Last year, Ohio voters passed Issues 1 and 2 on abortion and marijuana using a ballot initiative. The vote was drummed up by out-of-state organizations and liberal billionaires. The Republican response to questions about Ohio Issues 1 or 2 should be that some issues are not suitable for the popular vote, as most states recognize by forbidding ballot initiatives from bypassing the legislature. We don’t allow any type of initiative or referendum at the national level because our Founders who framed our Constitution wisely rejected direct democracy.
Yet the liberal media is misusing ballot initiatives to bully Republican legislators into breaking their campaign promises on which they were elected. There is no such thing as a particular “will” of the people, and candidates should honor their campaign pledges rather than allow out-of-state billionaires to rewrite their laws in a harmful way.
Republicans reject the call for a National Popular Vote to pick our president, and instead, that office is filled by the Electoral College. Republican candidates for president should campaign on defending our republican form of government against the progressive strategy of direct democracy.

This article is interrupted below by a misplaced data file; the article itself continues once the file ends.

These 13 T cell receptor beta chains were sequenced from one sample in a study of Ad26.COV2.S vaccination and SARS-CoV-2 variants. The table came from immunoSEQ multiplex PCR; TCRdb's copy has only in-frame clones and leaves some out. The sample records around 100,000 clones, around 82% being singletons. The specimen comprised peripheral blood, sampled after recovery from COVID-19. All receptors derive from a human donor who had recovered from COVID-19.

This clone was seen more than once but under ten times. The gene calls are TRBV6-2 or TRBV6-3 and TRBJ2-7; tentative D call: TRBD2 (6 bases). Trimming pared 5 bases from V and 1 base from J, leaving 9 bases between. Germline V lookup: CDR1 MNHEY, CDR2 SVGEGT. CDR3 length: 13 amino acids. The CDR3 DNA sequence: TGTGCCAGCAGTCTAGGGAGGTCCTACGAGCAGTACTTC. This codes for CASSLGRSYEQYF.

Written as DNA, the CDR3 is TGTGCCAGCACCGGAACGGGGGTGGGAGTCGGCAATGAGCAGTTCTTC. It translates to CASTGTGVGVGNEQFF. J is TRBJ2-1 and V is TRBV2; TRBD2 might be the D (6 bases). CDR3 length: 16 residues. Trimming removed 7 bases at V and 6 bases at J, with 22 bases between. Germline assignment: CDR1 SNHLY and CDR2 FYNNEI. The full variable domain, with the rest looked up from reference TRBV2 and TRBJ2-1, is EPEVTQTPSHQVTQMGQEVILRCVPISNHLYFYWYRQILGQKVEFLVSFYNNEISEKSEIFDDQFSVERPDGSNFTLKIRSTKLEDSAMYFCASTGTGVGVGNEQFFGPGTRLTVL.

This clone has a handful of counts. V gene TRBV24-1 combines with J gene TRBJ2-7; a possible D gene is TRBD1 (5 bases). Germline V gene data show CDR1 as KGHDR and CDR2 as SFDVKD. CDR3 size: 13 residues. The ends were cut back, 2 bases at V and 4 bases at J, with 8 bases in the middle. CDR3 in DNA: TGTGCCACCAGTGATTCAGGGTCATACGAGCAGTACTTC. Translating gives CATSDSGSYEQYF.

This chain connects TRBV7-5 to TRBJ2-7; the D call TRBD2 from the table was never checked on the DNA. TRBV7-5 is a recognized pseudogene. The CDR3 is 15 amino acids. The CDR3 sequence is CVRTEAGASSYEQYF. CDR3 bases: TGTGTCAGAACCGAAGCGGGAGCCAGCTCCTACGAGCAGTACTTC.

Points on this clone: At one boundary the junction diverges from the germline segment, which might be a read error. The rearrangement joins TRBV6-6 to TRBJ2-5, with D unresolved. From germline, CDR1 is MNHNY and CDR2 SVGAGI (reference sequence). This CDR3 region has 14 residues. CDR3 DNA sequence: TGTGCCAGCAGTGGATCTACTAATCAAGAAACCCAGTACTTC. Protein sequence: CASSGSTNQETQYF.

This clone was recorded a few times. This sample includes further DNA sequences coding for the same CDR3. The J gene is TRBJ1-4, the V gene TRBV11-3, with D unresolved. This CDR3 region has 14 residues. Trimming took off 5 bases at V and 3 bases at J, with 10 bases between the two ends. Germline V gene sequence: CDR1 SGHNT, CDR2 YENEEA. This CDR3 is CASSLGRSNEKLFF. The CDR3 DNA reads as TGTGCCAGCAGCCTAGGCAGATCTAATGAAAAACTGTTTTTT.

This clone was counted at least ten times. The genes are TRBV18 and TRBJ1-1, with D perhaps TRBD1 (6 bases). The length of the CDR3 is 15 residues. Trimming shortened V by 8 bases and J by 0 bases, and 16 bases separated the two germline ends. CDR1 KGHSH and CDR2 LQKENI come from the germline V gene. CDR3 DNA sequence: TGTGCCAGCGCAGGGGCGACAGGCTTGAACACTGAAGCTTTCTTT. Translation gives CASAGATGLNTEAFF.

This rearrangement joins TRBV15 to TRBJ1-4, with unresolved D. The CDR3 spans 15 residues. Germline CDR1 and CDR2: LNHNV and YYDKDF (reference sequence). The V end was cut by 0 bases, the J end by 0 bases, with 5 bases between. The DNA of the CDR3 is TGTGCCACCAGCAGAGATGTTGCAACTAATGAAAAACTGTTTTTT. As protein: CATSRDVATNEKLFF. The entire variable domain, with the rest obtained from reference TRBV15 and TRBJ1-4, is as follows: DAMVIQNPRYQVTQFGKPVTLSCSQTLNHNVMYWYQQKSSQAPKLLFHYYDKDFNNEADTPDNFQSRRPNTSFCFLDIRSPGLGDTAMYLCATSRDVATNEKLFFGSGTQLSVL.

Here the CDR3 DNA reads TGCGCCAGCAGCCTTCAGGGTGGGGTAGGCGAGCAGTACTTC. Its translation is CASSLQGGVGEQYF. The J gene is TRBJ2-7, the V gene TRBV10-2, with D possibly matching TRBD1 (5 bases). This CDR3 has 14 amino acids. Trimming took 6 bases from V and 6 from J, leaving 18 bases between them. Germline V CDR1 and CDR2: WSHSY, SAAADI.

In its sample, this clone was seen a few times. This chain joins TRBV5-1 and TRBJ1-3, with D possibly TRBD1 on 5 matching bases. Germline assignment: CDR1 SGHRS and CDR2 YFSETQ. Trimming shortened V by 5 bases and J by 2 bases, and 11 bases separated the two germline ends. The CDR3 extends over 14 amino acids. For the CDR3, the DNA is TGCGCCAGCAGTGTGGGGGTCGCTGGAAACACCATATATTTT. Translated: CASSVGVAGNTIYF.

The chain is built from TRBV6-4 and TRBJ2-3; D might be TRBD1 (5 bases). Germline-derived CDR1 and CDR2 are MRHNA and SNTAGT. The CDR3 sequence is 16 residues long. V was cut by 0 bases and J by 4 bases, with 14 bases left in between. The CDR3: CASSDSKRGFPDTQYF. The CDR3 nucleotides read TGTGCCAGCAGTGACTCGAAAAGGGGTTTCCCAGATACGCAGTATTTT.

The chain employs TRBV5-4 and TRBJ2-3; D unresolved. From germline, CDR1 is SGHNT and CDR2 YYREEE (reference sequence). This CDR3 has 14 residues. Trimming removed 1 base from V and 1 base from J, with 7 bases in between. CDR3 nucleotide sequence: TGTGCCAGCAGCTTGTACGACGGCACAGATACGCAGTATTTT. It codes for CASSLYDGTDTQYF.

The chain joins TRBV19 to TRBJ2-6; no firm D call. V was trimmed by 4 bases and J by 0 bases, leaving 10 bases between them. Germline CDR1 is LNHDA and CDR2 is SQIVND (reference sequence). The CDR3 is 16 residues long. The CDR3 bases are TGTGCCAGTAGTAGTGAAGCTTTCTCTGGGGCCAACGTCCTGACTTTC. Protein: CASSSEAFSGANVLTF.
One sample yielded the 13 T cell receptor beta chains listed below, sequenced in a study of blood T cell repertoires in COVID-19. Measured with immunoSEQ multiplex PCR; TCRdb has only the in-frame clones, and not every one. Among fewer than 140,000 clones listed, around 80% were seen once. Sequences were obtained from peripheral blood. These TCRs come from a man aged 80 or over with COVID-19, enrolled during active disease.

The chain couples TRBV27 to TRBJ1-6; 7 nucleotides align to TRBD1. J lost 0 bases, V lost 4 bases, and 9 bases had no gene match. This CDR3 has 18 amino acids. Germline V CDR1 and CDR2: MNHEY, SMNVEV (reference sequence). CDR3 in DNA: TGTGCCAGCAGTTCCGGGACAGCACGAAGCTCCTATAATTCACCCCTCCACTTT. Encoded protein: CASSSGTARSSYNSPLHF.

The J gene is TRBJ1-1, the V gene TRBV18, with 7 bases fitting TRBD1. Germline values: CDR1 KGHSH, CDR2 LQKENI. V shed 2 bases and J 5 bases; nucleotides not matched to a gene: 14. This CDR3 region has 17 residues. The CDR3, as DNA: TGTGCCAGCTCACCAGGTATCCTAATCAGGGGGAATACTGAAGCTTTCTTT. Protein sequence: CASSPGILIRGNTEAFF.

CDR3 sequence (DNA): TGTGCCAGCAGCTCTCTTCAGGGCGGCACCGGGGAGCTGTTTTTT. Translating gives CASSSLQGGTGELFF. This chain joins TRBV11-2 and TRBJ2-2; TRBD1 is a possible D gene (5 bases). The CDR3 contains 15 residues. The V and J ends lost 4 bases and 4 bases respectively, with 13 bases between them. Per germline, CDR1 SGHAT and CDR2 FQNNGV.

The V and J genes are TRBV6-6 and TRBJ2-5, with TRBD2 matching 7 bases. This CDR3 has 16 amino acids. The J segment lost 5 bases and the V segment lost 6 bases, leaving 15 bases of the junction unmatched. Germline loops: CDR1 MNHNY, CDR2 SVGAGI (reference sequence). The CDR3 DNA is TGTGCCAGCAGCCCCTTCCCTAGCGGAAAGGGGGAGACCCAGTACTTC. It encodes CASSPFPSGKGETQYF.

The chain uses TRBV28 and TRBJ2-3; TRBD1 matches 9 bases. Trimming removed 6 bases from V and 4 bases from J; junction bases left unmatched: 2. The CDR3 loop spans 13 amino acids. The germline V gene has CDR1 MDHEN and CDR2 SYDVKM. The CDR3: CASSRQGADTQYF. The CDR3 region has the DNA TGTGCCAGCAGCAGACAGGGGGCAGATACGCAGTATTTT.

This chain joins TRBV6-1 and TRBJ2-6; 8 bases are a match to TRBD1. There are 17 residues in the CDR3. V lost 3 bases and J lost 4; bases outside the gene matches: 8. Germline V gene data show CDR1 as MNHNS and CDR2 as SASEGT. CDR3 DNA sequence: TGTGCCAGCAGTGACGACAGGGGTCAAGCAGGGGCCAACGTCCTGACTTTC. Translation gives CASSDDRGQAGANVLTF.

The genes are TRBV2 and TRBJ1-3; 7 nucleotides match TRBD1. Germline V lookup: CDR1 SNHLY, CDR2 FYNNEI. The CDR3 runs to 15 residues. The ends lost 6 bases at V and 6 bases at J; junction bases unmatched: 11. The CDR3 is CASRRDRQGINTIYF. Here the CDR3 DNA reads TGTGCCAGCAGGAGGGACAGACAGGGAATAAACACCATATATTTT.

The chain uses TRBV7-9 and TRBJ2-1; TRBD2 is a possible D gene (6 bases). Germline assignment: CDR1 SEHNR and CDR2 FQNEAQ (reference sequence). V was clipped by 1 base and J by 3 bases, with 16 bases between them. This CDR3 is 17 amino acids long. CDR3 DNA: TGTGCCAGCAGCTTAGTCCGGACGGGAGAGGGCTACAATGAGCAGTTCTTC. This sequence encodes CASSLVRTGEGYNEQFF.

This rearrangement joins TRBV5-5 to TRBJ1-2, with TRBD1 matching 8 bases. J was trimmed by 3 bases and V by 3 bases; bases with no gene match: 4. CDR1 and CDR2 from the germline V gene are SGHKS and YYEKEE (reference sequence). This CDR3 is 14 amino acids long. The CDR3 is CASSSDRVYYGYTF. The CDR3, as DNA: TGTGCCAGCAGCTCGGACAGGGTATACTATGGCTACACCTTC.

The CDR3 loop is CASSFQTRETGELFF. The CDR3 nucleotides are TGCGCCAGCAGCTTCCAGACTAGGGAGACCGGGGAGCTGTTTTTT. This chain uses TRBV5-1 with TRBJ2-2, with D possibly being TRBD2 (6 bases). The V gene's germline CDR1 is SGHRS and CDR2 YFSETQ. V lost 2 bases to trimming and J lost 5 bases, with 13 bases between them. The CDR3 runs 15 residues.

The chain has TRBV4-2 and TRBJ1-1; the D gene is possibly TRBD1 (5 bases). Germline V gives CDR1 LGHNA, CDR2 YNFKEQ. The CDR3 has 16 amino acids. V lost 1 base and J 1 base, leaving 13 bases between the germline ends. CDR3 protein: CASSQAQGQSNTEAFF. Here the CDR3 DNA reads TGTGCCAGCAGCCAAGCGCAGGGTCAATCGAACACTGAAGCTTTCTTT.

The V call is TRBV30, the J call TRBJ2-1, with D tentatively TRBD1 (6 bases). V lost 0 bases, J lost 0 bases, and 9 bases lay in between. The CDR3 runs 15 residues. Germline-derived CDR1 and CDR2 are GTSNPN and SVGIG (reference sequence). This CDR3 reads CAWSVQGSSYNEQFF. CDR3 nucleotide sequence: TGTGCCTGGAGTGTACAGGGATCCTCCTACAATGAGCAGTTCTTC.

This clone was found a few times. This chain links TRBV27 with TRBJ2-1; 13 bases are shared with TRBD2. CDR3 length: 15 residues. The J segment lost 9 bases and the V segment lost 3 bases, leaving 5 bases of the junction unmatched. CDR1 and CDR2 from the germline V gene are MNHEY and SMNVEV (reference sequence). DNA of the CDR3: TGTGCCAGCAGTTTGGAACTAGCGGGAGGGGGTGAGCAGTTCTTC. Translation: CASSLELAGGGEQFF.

Our Declaration of Independence stands entirely against infringement on God-given rights by popular vote or by any other means. That timeless document describes the concept of unalienable rights as a “self-evident” truth, yet Trump’s rivals for president seem to think everything is fair game for ballot initiatives.
The Ohio legislature, with its Republican supermajority, could and should overturn the cannabis Issue 2 ballot initiative to prevent Ohio from becoming a decadent culture of pungent weed. The marijuana-saturated states of California and Colorado are hemorrhaging in population, and Midwest legislators should not allow liberal mistakes to transform the middle of our country based on improper ballot initiatives.
In Missouri, marijuana as enacted by ballot initiative has transformed it into a $1.5 billion mecca for pot, with pervasive billboard advertising and retail stores selling it. Child poisonings and motorcycle accidents are sharply higher, while a crisis in fentanyl-related deaths has increased too. Ohio should not have to suffer the same fate.